Movement challeges states’ deadly decision to opt out of Medicaid expansion

A January posting on the Health Affairs Blog estimates that thousands of people will die because political leaders in 25 states have decided not to expand Medicaid coverage to more people. In Florida, that decision has already taken the life of one hard working woman.

Think Progress reports that Charlene Dill, who lived and worked in Florida, died on the job as a result of a known and untreated heart condition.

Dill couldn’t afford health insurance even though she worked three part-time jobs.

She also could not afford to pay for the treatment herself.

Had Florida officials decided to expand Medicaid eligibility, Dill would have been eligible for coverage and could have received medical treatment before her heart condition killed her.

But political leaders in Florida and 24 other states have decided to opt out of expanding Medicaid eligibility even though the federal government will pay 100 percent of the cost of the expansion for three years and then 90 percent of the cost.

As a result, health care coverage will not be expanded to nearly 8 million hard-working, low-wage workers like Dill.

Because state leaders in these opt out states, chose not to expand Medicaid eligibility, reports Health Affairs, an estimated 422,000 people with diabetes will not receive medicine to treat their illness, 195,500 women ages 50-64 will not receive mammograms, and 443,600 will not have pap smears taken.

The lack of access to treatment for diabetes and other chronic illnesses and the lack of access to preventive measures to stave off deadly illnesses, according to Health Affairs, will kill between 7,100 and 17,100 low-income workers in these opt out states.

The decision not to expand Medicaid eligibility will affect many more than the workers who can’t get health care coverage.

According to a study by the Commonwealth Fund, states that opt out of Medicaid expansion will lose tens of billions of dollars in federal funds between 2014 and 2022.

This is money that would have been spent locally and created thousands of jobs.

The biggest loser will be Texas, which stands to lose $9.2 billion. Other states that will take big hits are Florida, $5 billion; Georgia, $2.9 billion; and Virginia, $2.8 billion.

“The Medicaid expansion presents an opportunity for states to bring in new federal dollars, in addition to providing critical health coverage for their low-income residents,” said Sherry Glied, one of the Commonwealth study’s authors. “No state that declines to expand the program is going to be fiscally better off because of it. Their tax dollars will be used to support a program from which nobody in their state will benefit.”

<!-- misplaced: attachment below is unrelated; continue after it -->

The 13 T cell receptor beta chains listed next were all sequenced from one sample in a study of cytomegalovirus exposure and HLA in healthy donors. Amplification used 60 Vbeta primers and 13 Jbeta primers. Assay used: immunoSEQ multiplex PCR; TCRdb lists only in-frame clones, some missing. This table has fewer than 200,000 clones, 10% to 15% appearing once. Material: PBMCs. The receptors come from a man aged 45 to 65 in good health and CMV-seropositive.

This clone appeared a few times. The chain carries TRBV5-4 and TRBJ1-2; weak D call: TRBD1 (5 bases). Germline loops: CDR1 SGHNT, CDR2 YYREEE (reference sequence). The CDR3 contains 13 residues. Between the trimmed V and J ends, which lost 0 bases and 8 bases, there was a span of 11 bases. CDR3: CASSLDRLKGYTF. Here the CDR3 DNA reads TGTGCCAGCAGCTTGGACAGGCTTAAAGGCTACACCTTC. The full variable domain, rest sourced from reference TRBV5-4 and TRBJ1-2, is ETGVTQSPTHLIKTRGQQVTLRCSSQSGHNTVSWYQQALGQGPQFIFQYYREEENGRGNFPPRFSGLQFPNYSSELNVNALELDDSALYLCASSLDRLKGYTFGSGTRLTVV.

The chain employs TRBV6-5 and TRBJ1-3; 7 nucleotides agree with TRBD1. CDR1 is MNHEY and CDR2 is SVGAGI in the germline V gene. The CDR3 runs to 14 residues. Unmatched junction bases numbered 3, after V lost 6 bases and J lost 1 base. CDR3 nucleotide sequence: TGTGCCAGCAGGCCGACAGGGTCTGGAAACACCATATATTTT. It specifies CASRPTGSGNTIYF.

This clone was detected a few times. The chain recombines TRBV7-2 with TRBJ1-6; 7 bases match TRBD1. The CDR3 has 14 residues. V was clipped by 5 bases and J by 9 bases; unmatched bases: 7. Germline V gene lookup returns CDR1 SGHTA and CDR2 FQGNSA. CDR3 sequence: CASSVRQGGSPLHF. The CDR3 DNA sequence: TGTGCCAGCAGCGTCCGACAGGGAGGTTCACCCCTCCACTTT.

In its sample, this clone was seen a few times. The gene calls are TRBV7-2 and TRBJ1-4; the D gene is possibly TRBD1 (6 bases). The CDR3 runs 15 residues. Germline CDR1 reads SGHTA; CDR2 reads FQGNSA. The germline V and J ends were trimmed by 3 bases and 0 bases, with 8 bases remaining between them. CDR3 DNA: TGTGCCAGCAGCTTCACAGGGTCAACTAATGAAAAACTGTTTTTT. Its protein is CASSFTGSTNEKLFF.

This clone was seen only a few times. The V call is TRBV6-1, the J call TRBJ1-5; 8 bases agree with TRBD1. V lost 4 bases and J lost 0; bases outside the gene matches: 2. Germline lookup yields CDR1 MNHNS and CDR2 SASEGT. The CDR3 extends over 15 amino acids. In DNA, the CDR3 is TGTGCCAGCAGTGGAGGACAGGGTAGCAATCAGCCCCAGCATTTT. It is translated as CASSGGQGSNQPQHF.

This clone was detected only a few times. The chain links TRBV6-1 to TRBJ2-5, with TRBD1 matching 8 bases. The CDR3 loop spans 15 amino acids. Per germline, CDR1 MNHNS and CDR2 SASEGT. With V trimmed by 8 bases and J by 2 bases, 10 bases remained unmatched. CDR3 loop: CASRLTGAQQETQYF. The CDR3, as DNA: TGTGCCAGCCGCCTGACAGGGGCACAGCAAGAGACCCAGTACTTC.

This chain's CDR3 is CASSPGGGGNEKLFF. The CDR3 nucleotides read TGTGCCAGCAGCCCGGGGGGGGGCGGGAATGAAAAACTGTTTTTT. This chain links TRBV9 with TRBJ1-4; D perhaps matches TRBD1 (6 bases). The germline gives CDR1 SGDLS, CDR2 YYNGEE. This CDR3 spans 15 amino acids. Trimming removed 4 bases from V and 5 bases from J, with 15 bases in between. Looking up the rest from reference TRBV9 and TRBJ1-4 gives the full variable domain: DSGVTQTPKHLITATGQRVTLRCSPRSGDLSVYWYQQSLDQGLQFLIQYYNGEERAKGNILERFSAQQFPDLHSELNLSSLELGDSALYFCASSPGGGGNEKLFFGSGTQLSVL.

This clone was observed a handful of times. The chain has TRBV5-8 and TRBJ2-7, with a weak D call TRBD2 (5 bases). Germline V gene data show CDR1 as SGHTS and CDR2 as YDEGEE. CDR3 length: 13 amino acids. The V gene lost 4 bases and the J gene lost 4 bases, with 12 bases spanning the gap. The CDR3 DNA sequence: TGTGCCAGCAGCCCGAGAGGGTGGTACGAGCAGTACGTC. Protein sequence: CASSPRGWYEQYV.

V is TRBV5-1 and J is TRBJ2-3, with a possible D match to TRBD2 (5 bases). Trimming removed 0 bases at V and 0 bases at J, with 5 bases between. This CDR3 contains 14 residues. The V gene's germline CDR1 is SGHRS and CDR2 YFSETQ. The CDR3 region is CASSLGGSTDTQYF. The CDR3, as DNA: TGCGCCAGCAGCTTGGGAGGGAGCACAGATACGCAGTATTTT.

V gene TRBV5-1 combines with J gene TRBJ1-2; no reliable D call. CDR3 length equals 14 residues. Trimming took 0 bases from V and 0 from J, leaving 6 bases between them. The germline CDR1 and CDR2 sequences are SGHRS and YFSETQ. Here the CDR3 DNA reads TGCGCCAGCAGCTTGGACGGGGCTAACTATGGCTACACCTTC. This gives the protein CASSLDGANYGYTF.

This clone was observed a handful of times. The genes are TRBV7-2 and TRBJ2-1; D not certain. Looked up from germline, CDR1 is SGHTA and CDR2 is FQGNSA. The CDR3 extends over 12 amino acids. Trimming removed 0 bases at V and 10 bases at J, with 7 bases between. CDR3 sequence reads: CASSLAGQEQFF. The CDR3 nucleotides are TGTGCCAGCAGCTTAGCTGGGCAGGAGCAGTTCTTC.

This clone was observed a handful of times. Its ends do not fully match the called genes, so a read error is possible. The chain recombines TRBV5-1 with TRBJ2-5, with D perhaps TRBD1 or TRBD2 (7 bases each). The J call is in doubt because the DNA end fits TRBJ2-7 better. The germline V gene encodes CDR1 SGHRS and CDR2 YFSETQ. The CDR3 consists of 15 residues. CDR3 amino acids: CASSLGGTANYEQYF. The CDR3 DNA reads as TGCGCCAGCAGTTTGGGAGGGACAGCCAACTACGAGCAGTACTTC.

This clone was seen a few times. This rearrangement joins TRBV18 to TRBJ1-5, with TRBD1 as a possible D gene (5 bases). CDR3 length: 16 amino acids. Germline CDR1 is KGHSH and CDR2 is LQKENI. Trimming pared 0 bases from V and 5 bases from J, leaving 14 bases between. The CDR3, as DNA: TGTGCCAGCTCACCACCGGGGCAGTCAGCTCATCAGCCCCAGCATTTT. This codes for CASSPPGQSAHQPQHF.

Because the benefits of expanding Medicaid are so obvious, grassroots movements to expand Medicaid coverage have sprouted up in several states including North Carolina, Florida, Tennessee, Mississippi, and Georgia.

In Texas, a coalition of more than 40 groups has launched the Texas Left Me Out campaign to build support for expanding Medicaid eligibility in the state.

The coalition, Cover Texas Now, includes health care providers and advocates, disability advocates, community groups such as the Texas Organizing Project, public policy advocacy groups such as the Center for Public Policy Priorities, religious groups such as Impact Texas, and the Texas AFL-CIO.

In a February letter to lawmakers, organizers of the campaign said that Texas has more than 6 million residents who lack health insurance, the highest in the US.

Most uninsured Texans are low-income workers who can’t afford health insurance premiums.

The letter goes to explain that the federal Affordable Care Act (ACA) provides a vehicle for insuring many Texans who otherwise couldn’t afford health care.

Under ACA, some low-income workers are eligible for federal subsidies that will make health insurance affordable for them.

But other low-income workers like Irma Aguilar of San Antonio won’t qualify for the subsidies.

Aguilar, a 28-year old mother of four, works as an assistant manager for a local Pizza Hut. Her pay is too low to qualify for federal subsidies.

She would have been eligible for Medicaid had Texas taken the federal money to expand Medicaid, but for now she remains uninsured and cannot afford treatment for a bulging disk in her neck or her high blood pressure.

The February letter asks lawmakers who hear from constituents like Aguilar who have been left out of health care coverage because of the state’s decision to forgo Medicaid expansion to refer them to the Texas Left Me Out website where they can tell their individual stories about how the state’s decision has affected them.

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